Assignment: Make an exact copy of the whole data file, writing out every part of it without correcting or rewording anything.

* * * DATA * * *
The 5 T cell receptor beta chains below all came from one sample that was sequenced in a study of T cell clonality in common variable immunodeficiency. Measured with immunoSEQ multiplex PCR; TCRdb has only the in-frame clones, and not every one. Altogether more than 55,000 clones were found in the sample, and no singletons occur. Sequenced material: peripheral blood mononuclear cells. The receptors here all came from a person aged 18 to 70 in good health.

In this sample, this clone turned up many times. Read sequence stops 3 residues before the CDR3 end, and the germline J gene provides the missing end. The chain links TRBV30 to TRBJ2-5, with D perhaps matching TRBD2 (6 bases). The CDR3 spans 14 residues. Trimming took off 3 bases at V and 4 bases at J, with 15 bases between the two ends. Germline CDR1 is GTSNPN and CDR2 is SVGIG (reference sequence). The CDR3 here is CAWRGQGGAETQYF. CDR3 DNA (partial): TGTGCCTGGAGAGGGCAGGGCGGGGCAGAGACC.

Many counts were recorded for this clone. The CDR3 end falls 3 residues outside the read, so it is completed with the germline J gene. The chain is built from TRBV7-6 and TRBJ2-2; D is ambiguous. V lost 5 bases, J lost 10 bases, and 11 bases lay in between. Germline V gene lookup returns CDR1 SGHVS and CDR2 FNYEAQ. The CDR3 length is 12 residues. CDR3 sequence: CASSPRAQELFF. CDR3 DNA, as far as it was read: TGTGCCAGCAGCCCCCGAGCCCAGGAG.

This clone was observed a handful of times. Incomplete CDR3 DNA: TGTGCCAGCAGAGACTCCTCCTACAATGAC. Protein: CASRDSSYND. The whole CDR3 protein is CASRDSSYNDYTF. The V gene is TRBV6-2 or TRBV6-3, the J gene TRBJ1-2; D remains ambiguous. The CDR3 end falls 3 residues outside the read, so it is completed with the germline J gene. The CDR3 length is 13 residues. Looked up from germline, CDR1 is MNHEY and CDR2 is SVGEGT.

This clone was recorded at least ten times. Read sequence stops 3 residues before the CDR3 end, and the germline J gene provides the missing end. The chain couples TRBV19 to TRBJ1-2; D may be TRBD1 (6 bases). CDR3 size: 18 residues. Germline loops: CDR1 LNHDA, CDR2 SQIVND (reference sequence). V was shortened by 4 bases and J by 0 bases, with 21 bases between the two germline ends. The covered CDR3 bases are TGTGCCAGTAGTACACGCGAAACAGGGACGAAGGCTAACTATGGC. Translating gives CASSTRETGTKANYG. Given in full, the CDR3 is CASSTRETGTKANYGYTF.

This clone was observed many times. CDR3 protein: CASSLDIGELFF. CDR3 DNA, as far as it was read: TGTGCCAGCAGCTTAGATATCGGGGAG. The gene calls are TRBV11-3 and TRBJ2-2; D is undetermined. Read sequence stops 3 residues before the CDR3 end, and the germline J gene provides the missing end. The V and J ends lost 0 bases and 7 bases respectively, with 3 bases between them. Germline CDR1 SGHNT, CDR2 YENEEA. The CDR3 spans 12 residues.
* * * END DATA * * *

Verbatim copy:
The 5 T cell receptor beta chains below all came from one sample that was sequenced in a study of T cell clonality in common variable immunodeficiency. Measured with immunoSEQ multiplex PCR; TCRdb has only the in-frame clones, and not every one. Altogether more than 55,000 clones were found in the sample, and no singletons occur. Sequenced material: peripheral blood mononuclear cells. The receptors here all came from a person aged 18 to 70 in good health.

In this sample, this clone turned up many times. Read sequence stops 3 residues before the CDR3 end, and the germline J gene provides the missing end. The chain links TRBV30 to TRBJ2-5, with D perhaps matching TRBD2 (6 bases). The CDR3 spans 14 residues. Trimming took off 3 bases at V and 4 bases at J, with 15 bases between the two ends. Germline CDR1 is GTSNPN and CDR2 is SVGIG (reference sequence). The CDR3 here is CAWRGQGGAETQYF. CDR3 DNA (partial): TGTGCCTGGAGAGGGCAGGGCGGGGCAGAGACC.

Many counts were recorded for this clone. The CDR3 end falls 3 residues outside the read, so it is completed with the germline J gene. The chain is built from TRBV7-6 and TRBJ2-2; D is ambiguous. V lost 5 bases, J lost 10 bases, and 11 bases lay in between. Germline V gene lookup returns CDR1 SGHVS and CDR2 FNYEAQ. The CDR3 length is 12 residues. CDR3 sequence: CASSPRAQELFF. CDR3 DNA, as far as it was read: TGTGCCAGCAGCCCCCGAGCCCAGGAG.

This clone was observed a handful of times. Incomplete CDR3 DNA: TGTGCCAGCAGAGACTCCTCCTACAATGAC. Protein: CASRDSSYND. The whole CDR3 protein is CASRDSSYNDYTF. The V gene is TRBV6-2 or TRBV6-3, the J gene TRBJ1-2; D remains ambiguous. The CDR3 end falls 3 residues outside the read, so it is completed with the germline J gene. The CDR3 length is 13 residues. Looked up from germline, CDR1 is MNHEY and CDR2 is SVGEGT.

This clone was recorded at least ten times. Read sequence stops 3 residues before the CDR3 end, and the germline J gene provides the missing end. The chain couples TRBV19 to TRBJ1-2; D may be TRBD1 (6 bases). CDR3 size: 18 residues. Germline loops: CDR1 LNHDA, CDR2 SQIVND (reference sequence). V was shortened by 4 bases and J by 0 bases, with 21 bases between the two germline ends. The covered CDR3 bases are TGTGCCAGTAGTACACGCGAAACAGGGACGAAGGCTAACTATGGC. Translating gives CASSTRETGTKANYG. Given in full, the CDR3 is CASSTRETGTKANYGYTF.

This clone was observed many times. CDR3 protein: CASSLDIGELFF. CDR3 DNA, as far as it was read: TGTGCCAGCAGCTTAGATATCGGGGAG. The gene calls are TRBV11-3 and TRBJ2-2; D is undetermined. Read sequence stops 3 residues before the CDR3 end, and the germline J gene provides the missing end. The V and J ends lost 0 bases and 7 bases respectively, with 3 bases between them. Germline CDR1 SGHNT, CDR2 YENEEA. The CDR3 spans 12 residues.